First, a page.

Objective reporting or smear campaign?
By Udo Froese
As a concerned citizen of South Africa I noted your frontpage article by a certain Lyse Comins on June 16, 2012, under the title "BOB'S PAD BARRED" with an even more insulting sub-headline "Work stopped on Mugabe crony's R200m Ballito 'bolthole'"
not go unnoticed.
First, your reporter's use of
slogans and unfounded clichés
without much effort to deliver
facts discredited not only your
newspaper and the standards,
you claim to hold, it further undermined
the media's and more
particularly the foreign owned
publishing house, Independent
Newspapers Limited credibility.
Those continuous efforts of an
intensified media spin
marginalise the media.
Following are the examples,
how the SATURDAY STAR
its own reputation.
The headline disrespectfully
refers to an elder African statesman,
a head of state and commander
in chief of the armed
forces of a sovereign neighbour
How would you, Messrs.
Crowley and Howard, respond,
if your newspapers would refer
on your front pages to the
United Kingdom's Queen
Elizabeth II as just Liz, or
Germany's head of state as just
Angie-Baby, or the US president
as simply that Bar-wecan?
Is it simply because the media
is just dealing with an African
president that foreign
owned publishing companies
can willy-nilly dismiss them as
leaders of backyard, squatter
Your newspapers' approach
towards senior African leadership
seems to have its own history.
It would explain, why the
media has never reported on the
blatant breach of the 'Lancaster
House Agreement of 1979',
which forms the cornerstone of
Zimbabwe's sovereign independence.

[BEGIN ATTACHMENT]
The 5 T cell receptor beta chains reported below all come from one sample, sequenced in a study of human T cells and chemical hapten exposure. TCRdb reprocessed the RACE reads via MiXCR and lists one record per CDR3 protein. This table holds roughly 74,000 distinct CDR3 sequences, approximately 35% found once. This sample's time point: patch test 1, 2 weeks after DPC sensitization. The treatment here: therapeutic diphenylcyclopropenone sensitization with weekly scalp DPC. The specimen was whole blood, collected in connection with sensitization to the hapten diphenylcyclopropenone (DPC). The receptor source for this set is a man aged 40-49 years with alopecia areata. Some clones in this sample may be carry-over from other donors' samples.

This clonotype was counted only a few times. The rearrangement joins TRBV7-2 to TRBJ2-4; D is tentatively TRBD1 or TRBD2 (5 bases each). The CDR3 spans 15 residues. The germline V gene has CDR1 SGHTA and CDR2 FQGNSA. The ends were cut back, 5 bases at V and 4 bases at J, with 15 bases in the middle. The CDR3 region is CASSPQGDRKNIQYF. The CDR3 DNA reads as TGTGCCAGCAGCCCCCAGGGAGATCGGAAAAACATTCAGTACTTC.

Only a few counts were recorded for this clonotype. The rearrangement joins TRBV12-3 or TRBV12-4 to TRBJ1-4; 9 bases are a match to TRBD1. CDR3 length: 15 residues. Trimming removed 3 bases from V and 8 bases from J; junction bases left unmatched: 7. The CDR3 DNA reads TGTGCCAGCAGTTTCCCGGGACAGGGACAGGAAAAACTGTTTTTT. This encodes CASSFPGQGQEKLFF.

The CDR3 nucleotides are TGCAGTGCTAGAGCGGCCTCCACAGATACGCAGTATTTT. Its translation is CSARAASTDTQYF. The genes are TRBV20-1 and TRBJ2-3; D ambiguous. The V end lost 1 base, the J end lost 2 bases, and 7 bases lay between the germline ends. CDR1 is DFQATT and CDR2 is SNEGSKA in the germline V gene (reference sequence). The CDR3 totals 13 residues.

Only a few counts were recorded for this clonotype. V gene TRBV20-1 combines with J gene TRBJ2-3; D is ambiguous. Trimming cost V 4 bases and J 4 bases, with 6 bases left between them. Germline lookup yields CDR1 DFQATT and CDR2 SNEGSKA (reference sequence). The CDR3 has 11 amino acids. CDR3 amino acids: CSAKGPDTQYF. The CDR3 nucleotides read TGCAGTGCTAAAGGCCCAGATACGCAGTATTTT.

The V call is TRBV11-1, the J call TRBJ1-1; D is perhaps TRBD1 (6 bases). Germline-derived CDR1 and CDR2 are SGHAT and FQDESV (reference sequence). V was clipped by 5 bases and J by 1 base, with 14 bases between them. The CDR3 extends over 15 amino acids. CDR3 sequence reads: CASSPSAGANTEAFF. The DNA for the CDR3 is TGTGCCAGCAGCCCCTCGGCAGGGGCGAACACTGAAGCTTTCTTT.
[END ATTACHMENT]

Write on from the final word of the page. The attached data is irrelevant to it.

Or is it that international
agreements with Third World
and African countries need not
to be as respected as with the
US, Israel, UK, Canada, the
EU, Australia and New
The sub-headline with the
chosen propaganda wording of
"crony", adding another word
for some residence in Ballito
Bay outside Durban, and describing
it as a "bolthole", is
another case in point.
The writer picks up in the
following article, again referring
to "A 'crony' of Zimbabwean
Mugabe, building a luxury
mansion with an underground
bunker in Ballito, KZN, has
been ordered to stop work on
the R200million property."
Your writer then goes on to
report, "It is rumoured to be a
bolthole for Mugabe,..."
And, more such reporting by
the SATURDAY STAR, "...
indentified in some reports as
the leader's former pilot..."
"He (that is dr. Robert
Mhlanga) is reported to ..."
The writer then goes on to
refer to a "potential impact on
neighbouring properties and the
Then this: "The SATURDAY
STAR this week established that
Mhlanga, via his company Formate
(Pty.) Ltd is the mystery
man behind the development."
There are referrals to "bullet
proof windows and an underground
bunker" and "some
internet reports" when "reporting"
on dr. Robert Mhlanga.
Your writer then refers to
"two Global Witness 2010 and
2012 reports on blood diamonds in Zimbabwe."
But, your writer has made no
effort at all to proof the credibility
of that "Global Witness"
and their reports. The reporter
did not research the trail of the
money of funding of such foreign
NGOs, such as the "Global
Witness". Who pays those
NGOs? Why do the media